May 22, 2011
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Congratulations to the Class of 2011. I join in your ranks, for today we graduate together. You are my class. Yes, I had the best dorm on campus, and yes, it took me eight years to graduate. But I could not have had better company.
Today, Amherst sends us out into the world. I know we will find that our years here will resonate for a lifetime, through friendships and patterns of thought. For on this hill, we have aimed to discipline you to learn and then to think within and across disciplines. We have done it the old-fashioned way, with an inspiring faculty and a wide array of students intensely trained on each other. By bringing the very best together, we stretch ever further to understand and shape the world. You now prove that effort invaluable.
It has been expensive, I know. The college would run in the red every year were it not for an endowment built on generations of generosity. So why do we do what makes no economic sense?
Our mission statement tells the answer, on the front page of the catalog, the part you doubtless skipped over. We prepare you “to seek, value and advance knowledge, engage the world around you, and lead principled lives of consequence.”
Some of that is fairly straightforward. Knowledge must be built, criticized and applied to create civil society. A vision of a democratic society is implied in the mission’s further mandate to educate people “from all backgrounds ... regardless of financial need ... to promote diversity of experience and ideas.” And through our families, communities and occupations, as citizens and activists, we all engage the world.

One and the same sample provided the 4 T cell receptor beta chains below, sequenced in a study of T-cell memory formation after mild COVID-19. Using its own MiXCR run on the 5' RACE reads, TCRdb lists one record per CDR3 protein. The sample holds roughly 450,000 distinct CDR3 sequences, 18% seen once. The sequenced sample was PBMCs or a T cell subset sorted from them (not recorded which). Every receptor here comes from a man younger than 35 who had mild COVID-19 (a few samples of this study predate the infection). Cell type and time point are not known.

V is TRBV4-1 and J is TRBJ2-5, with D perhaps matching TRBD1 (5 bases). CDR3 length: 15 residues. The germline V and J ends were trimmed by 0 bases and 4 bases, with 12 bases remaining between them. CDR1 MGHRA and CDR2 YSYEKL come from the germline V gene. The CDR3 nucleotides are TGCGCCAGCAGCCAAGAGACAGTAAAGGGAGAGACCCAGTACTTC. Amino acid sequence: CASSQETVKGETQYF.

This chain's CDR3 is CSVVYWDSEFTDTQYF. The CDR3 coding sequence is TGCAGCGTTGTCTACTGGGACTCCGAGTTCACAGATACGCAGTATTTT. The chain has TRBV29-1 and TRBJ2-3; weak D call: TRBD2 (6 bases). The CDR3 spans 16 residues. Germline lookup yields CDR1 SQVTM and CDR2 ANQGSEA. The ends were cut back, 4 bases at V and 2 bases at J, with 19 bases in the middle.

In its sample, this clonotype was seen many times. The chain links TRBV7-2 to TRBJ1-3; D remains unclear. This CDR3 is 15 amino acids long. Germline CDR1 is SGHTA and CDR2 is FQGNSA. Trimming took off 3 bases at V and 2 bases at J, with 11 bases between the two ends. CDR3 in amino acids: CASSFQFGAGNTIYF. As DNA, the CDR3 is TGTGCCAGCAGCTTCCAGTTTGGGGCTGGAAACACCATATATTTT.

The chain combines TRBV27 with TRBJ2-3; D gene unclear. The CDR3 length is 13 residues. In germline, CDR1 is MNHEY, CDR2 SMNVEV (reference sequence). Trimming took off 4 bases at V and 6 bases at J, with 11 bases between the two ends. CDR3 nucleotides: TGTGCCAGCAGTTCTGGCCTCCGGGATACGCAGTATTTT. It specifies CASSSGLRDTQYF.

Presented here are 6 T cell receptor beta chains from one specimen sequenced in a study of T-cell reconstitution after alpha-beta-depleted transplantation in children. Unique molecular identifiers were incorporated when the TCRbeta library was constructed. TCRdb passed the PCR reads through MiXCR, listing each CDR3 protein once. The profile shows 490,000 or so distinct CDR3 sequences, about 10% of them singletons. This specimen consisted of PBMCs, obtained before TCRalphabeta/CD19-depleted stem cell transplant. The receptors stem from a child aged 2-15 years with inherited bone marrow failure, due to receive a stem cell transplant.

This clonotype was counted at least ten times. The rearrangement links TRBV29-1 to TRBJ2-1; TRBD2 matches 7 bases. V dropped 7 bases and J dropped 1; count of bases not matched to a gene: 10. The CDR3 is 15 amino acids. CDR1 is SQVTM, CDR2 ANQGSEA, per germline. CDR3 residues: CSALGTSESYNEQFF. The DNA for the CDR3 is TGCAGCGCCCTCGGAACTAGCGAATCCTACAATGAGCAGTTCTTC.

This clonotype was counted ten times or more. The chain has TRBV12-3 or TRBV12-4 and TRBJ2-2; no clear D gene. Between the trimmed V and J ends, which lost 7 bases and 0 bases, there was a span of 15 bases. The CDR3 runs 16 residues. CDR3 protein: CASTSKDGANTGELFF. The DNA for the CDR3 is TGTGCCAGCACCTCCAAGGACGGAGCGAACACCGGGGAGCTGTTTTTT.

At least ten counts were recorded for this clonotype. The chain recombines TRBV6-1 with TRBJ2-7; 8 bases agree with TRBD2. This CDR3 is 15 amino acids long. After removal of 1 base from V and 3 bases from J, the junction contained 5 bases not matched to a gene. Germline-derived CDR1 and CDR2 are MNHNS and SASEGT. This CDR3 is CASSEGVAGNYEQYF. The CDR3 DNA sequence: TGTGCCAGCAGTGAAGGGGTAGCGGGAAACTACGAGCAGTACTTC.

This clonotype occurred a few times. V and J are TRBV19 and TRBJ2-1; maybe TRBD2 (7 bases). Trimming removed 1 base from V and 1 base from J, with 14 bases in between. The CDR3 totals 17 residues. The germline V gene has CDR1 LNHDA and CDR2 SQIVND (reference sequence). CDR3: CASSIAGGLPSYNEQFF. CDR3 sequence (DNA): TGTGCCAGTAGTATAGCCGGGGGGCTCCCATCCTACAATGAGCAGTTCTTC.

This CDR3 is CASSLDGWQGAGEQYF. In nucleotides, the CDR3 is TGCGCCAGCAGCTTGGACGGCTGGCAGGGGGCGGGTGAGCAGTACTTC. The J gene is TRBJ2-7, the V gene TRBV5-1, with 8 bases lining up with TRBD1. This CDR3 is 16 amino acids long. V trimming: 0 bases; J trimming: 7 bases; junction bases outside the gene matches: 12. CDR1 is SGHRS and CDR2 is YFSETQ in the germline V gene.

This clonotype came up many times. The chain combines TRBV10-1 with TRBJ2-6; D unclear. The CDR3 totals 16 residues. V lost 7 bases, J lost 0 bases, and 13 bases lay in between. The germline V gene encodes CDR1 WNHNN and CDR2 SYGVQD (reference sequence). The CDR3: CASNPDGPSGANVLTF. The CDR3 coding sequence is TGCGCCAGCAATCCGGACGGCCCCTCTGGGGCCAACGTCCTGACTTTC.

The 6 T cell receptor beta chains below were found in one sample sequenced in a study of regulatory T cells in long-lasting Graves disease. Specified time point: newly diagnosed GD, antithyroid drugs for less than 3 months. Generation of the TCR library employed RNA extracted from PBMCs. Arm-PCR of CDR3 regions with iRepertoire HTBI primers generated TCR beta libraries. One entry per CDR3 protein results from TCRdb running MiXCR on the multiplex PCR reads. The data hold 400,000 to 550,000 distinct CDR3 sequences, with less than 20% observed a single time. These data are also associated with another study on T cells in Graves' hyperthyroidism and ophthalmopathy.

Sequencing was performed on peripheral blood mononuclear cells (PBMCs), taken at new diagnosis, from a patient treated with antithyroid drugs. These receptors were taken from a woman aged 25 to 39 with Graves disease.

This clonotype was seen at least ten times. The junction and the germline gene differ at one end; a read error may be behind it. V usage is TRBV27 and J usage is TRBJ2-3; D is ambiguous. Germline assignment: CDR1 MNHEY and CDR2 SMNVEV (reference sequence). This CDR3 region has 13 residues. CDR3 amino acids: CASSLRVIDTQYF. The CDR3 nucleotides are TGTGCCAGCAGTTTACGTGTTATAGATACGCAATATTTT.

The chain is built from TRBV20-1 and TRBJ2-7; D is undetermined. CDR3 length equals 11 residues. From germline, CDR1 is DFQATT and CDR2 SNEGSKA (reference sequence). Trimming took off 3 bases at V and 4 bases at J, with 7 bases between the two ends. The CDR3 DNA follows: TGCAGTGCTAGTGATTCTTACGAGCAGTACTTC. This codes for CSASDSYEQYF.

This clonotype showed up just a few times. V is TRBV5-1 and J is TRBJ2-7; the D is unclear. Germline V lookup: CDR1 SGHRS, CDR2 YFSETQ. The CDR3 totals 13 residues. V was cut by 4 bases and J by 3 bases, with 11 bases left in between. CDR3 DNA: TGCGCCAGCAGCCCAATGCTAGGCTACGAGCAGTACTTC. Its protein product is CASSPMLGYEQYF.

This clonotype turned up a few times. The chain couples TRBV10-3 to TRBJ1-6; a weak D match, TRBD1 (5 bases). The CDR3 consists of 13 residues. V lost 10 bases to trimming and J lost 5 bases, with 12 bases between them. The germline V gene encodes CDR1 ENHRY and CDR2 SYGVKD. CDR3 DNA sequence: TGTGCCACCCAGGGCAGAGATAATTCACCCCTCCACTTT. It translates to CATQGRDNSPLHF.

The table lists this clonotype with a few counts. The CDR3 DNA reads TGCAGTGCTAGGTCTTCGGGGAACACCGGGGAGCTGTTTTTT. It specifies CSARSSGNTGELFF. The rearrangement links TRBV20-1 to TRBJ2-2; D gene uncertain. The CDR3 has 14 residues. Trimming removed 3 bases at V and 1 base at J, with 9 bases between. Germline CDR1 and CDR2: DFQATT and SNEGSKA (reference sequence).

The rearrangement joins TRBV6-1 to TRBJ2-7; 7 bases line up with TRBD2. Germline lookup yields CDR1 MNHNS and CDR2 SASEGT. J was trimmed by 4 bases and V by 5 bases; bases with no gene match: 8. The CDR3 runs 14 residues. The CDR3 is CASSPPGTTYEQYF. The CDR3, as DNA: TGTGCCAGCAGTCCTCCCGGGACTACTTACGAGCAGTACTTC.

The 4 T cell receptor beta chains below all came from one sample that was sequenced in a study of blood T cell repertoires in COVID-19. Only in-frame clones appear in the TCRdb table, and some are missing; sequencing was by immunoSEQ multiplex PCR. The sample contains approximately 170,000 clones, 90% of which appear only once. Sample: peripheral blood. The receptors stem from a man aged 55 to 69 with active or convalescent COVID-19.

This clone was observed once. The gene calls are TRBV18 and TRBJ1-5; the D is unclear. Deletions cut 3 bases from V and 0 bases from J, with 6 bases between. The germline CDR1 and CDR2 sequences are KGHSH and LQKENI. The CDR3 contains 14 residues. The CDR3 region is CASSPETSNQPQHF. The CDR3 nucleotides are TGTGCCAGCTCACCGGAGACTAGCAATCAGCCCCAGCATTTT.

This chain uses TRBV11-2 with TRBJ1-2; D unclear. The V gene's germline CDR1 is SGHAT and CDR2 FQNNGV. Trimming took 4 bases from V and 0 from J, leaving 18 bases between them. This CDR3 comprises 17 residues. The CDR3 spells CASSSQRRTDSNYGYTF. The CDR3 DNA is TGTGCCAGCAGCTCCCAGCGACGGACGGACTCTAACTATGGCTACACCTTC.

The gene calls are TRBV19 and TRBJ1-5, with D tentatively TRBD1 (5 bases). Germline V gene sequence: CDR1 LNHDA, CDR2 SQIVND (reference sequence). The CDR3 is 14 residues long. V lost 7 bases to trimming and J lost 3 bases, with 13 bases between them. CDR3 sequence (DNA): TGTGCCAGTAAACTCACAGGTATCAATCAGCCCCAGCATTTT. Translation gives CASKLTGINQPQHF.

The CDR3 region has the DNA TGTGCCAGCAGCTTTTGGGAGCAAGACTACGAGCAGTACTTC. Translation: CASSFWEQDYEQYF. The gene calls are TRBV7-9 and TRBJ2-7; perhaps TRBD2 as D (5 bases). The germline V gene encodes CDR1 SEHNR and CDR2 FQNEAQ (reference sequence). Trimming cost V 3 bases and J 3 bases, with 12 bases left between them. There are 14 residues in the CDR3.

But the term “principled lives of consequence” is trickier. What principle? The word “principled” indicates an integrity to one’s conduct that does not adhere to any one ideology or party. You’ve learned enough about moral action to choose certain essentials, for yourself and for your relation to others.
But what “consequence” should your life have? Here we are on controversial ground, judging by the vigorous debates within the Amherst community. Some have thought the college presumes to judge the lives of its alumni, or that we refer here only to public achievement and belittle the creation of families, or that we ignore disappointments inevitable in life, or risks that fail because we, in fact, do take risks. No such narrowing is intended. But to those who say this statement means we believe in the idea of an elite, to which Amherst contributes, I plead guilty.
This is an elite institution; we teach a select few, at great cost, who will bring the advantages of this intense schooling into society.
That doesn’t mean everyone must become a head of state, of which Amherst currently boasts only two. Creating families, enlivening friendships and communities, are consequential. But you do now join a privileged few.
As John F. Kennedy said here: With privilege comes responsibility. There’s no escaping it. The words reverberate across this quad, spoken by an eloquent young president weeks before his martyrdom and echoing still: I hope forever.
Your having attained an Amherst degree ties you to at least one enduring consequence to which the college does aspire for you: Whatever life you lead must reflect your understanding that, just as we are each born into this world entirely dependent on others, we remain so until we draw our last breath.